At guard the team brought in 2 new free agent starters with Jerry basically praising them as saviors upon arrival. All the while, the rest of the league knew those players created more questions than answers.
Nate Livings had no higher than an average past as a starter for the Bengals. Mackenzy Bernadeau had yet to show the ability to even hang on to a starting role, much less take over for the player Kyle Kosier was.
Phil Costa was fresh off his first year starting at center. Most Cowboys” faithful were stunned he retained the starting center job without attempted upgrade, especially after grading out negatively across the board. This was nothing more than a complete cross the fingers move from the organization.
RESULTS ENDED AS EXPECTED
Sadly, only Tyron Smith proved to be of any real worth as a competent starter. Costa showed improvement but now he is unreliable in both health and skill, at least in regards to the importance of filling the ‘starting’ center role.
Neither Livings or Bernadeau played well enough or consistent enough to be assumed starters again for 2013. The bright side is both have contract structures that make their cap hit light enough for the upcoming season to at the least provide depth.
And it’s abruptly apparent Free has no business making his huge salary. This must be a release-only situation, there is no way to justify much else even with taking a dead money cap hit next year.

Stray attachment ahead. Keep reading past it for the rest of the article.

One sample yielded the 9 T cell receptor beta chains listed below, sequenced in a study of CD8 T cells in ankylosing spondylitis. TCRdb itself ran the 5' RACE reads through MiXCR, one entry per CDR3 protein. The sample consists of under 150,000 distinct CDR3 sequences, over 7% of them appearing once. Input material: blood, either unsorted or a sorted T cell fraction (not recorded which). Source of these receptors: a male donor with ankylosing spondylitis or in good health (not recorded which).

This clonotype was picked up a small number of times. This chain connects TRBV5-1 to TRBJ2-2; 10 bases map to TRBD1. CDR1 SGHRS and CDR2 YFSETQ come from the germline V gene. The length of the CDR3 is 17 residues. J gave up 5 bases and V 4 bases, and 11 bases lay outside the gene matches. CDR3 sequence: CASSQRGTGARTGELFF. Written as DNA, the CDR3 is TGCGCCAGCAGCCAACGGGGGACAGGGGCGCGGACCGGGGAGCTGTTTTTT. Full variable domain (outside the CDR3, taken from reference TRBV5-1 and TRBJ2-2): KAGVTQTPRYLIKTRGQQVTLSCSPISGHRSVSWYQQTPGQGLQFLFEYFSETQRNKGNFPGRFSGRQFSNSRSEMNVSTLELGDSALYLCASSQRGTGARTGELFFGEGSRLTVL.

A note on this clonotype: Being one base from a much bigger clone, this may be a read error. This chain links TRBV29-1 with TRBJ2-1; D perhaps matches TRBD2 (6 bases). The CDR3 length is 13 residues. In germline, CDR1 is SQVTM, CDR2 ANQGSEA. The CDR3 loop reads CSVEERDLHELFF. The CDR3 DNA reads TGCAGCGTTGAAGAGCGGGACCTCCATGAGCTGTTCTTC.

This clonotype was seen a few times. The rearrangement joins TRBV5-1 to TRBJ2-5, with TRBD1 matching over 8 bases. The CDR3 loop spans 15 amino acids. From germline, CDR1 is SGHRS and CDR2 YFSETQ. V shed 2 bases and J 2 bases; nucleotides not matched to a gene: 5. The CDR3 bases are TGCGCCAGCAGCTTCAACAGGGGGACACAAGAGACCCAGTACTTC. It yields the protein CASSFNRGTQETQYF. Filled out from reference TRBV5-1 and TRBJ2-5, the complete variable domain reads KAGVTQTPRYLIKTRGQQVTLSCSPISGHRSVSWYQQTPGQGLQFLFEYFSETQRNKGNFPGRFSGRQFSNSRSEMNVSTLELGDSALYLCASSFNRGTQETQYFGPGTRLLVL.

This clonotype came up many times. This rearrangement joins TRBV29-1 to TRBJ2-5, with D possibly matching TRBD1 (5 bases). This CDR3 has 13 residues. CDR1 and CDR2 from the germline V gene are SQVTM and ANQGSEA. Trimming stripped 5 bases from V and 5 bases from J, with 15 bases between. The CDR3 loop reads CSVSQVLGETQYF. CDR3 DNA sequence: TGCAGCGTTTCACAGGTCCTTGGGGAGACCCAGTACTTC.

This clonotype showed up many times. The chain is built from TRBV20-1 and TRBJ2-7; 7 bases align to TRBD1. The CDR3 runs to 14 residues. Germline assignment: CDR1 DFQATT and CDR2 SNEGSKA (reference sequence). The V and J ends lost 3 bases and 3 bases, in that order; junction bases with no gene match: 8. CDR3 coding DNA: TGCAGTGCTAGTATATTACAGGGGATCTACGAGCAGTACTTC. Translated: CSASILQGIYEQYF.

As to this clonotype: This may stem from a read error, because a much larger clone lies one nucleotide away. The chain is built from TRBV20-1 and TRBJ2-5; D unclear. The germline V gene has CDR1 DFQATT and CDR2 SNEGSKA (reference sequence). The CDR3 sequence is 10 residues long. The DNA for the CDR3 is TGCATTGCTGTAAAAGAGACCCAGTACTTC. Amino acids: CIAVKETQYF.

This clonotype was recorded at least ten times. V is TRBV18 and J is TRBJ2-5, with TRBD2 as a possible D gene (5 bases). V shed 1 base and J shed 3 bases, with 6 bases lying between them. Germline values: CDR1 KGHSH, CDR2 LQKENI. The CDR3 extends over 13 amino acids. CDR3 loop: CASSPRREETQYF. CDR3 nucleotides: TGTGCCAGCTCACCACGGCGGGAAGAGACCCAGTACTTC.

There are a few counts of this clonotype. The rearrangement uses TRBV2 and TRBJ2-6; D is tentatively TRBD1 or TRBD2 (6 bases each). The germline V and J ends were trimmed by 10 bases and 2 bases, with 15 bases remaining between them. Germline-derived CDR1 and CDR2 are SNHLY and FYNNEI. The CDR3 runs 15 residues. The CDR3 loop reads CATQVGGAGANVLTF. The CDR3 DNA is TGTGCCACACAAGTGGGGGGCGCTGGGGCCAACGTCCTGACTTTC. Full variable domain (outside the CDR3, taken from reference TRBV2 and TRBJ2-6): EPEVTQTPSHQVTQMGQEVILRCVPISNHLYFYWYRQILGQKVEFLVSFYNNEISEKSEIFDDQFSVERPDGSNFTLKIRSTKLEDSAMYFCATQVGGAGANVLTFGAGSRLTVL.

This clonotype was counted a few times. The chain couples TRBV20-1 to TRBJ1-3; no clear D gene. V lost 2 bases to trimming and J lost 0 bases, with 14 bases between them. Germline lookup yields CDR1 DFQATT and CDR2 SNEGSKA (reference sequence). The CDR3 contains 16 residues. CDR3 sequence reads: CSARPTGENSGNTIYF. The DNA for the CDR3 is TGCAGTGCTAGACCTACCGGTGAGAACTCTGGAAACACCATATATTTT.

There are several means to approaching revamping this offensive line and making it competent and viable for 2013. Simply make the solid commitment to upgrade across the board with the exception of Tyron Smith, and do whatever it takes to fulfill it.
Take a page from John Harbaugh in his statement prior to his 2012 Super Bowl season and leave no stone unturned finding these players who will make the line better. There is at least one free agent guard or center that can be found for relatively reasonable money that will produce at a higher level than Costa, Bernadeau, or Livings.
On top of current free agents, there are also quality salary cap casualties already hitting the open market at other positions. Between current free agents and cap casualties, there will be one or two solid opportunities to upgrade our current mess.
Focus the draft heavily towards finding 2 new offensive line starters. This is a notoriously deep draft along the offensive line, don’t waste this unique opportunity to expose that. With an unwavering commitment to fixing this horrendous o-line, it can and should be done.
We’ve all suffered enough through the mediocre results 2 years running when the offensive line was left to chance and crossed fingers. Back-to-back 8-8 seasons is no coincidence without a solid understanding the offensive line is your bread and butter, and a must to bring the best out of your talented skills players.
Tony Romo and DeMarco Murray are good football players ready to lead this team to the next level behind solid pass protection and open running lanes. Give these guys a chance to bring us to new heights, the offensive solution rests solely within the prowess of the offensive line.